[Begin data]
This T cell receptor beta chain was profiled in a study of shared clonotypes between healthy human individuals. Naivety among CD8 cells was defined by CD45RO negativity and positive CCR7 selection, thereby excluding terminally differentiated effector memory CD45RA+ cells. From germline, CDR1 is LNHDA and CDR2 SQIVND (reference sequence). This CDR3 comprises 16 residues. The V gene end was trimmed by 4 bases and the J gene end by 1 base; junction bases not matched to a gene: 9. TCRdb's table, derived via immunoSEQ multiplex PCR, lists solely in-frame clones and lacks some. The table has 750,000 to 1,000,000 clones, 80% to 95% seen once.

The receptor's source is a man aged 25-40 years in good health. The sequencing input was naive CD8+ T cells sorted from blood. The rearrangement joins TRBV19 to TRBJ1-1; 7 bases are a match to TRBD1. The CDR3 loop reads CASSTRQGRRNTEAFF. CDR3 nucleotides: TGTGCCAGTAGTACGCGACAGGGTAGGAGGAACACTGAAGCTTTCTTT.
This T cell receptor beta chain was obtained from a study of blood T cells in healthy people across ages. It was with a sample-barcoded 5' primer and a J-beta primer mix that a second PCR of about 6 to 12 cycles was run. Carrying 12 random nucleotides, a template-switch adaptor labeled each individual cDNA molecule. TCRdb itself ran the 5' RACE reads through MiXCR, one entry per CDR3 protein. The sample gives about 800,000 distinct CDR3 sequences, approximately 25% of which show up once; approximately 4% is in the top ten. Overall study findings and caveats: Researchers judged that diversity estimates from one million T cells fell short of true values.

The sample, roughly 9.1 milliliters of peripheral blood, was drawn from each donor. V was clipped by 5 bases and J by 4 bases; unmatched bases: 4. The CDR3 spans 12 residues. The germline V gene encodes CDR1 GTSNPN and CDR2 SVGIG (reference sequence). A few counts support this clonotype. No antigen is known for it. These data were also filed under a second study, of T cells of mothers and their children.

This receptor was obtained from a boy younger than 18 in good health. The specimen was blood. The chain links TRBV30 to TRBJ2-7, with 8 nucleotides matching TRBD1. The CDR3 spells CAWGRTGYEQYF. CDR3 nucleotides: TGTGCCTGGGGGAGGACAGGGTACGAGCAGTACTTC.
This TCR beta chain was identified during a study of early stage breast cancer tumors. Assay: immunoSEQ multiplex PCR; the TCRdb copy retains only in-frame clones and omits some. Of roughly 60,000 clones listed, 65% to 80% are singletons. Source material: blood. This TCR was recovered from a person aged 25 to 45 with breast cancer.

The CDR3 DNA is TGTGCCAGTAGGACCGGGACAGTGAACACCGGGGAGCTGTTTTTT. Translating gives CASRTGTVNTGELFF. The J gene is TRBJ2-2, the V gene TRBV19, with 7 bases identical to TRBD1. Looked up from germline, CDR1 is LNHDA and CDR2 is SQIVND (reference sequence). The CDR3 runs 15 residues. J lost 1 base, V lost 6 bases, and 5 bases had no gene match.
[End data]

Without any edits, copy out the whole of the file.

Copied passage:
This T cell receptor beta chain was profiled in a study of shared clonotypes between healthy human individuals. Naivety among CD8 cells was defined by CD45RO negativity and positive CCR7 selection, thereby excluding terminally differentiated effector memory CD45RA+ cells. From germline, CDR1 is LNHDA and CDR2 SQIVND (reference sequence). This CDR3 comprises 16 residues. The V gene end was trimmed by 4 bases and the J gene end by 1 base; junction bases not matched to a gene: 9. TCRdb's table, derived via immunoSEQ multiplex PCR, lists solely in-frame clones and lacks some. The table has 750,000 to 1,000,000 clones, 80% to 95% seen once.

The receptor's source is a man aged 25-40 years in good health. The sequencing input was naive CD8+ T cells sorted from blood. The rearrangement joins TRBV19 to TRBJ1-1; 7 bases are a match to TRBD1. The CDR3 loop reads CASSTRQGRRNTEAFF. CDR3 nucleotides: TGTGCCAGTAGTACGCGACAGGGTAGGAGGAACACTGAAGCTTTCTTT.
This T cell receptor beta chain was obtained from a study of blood T cells in healthy people across ages. It was with a sample-barcoded 5' primer and a J-beta primer mix that a second PCR of about 6 to 12 cycles was run. Carrying 12 random nucleotides, a template-switch adaptor labeled each individual cDNA molecule. TCRdb itself ran the 5' RACE reads through MiXCR, one entry per CDR3 protein. The sample gives about 800,000 distinct CDR3 sequences, approximately 25% of which show up once; approximately 4% is in the top ten. Overall study findings and caveats: Researchers judged that diversity estimates from one million T cells fell short of true values.

The sample, roughly 9.1 milliliters of peripheral blood, was drawn from each donor. V was clipped by 5 bases and J by 4 bases; unmatched bases: 4. The CDR3 spans 12 residues. The germline V gene encodes CDR1 GTSNPN and CDR2 SVGIG (reference sequence). A few counts support this clonotype. No antigen is known for it. These data were also filed under a second study, of T cells of mothers and their children.

This receptor was obtained from a boy younger than 18 in good health. The specimen was blood. The chain links TRBV30 to TRBJ2-7, with 8 nucleotides matching TRBD1. The CDR3 spells CAWGRTGYEQYF. CDR3 nucleotides: TGTGCCTGGGGGAGGACAGGGTACGAGCAGTACTTC.
This TCR beta chain was identified during a study of early stage breast cancer tumors. Assay: immunoSEQ multiplex PCR; the TCRdb copy retains only in-frame clones and omits some. Of roughly 60,000 clones listed, 65% to 80% are singletons. Source material: blood. This TCR was recovered from a person aged 25 to 45 with breast cancer.

The CDR3 DNA is TGTGCCAGTAGGACCGGGACAGTGAACACCGGGGAGCTGTTTTTT. Translating gives CASRTGTVNTGELFF. The J gene is TRBJ2-2, the V gene TRBV19, with 7 bases identical to TRBD1. Looked up from germline, CDR1 is LNHDA and CDR2 is SQIVND (reference sequence). The CDR3 runs 15 residues. J lost 1 base, V lost 6 bases, and 5 bases had no gene match.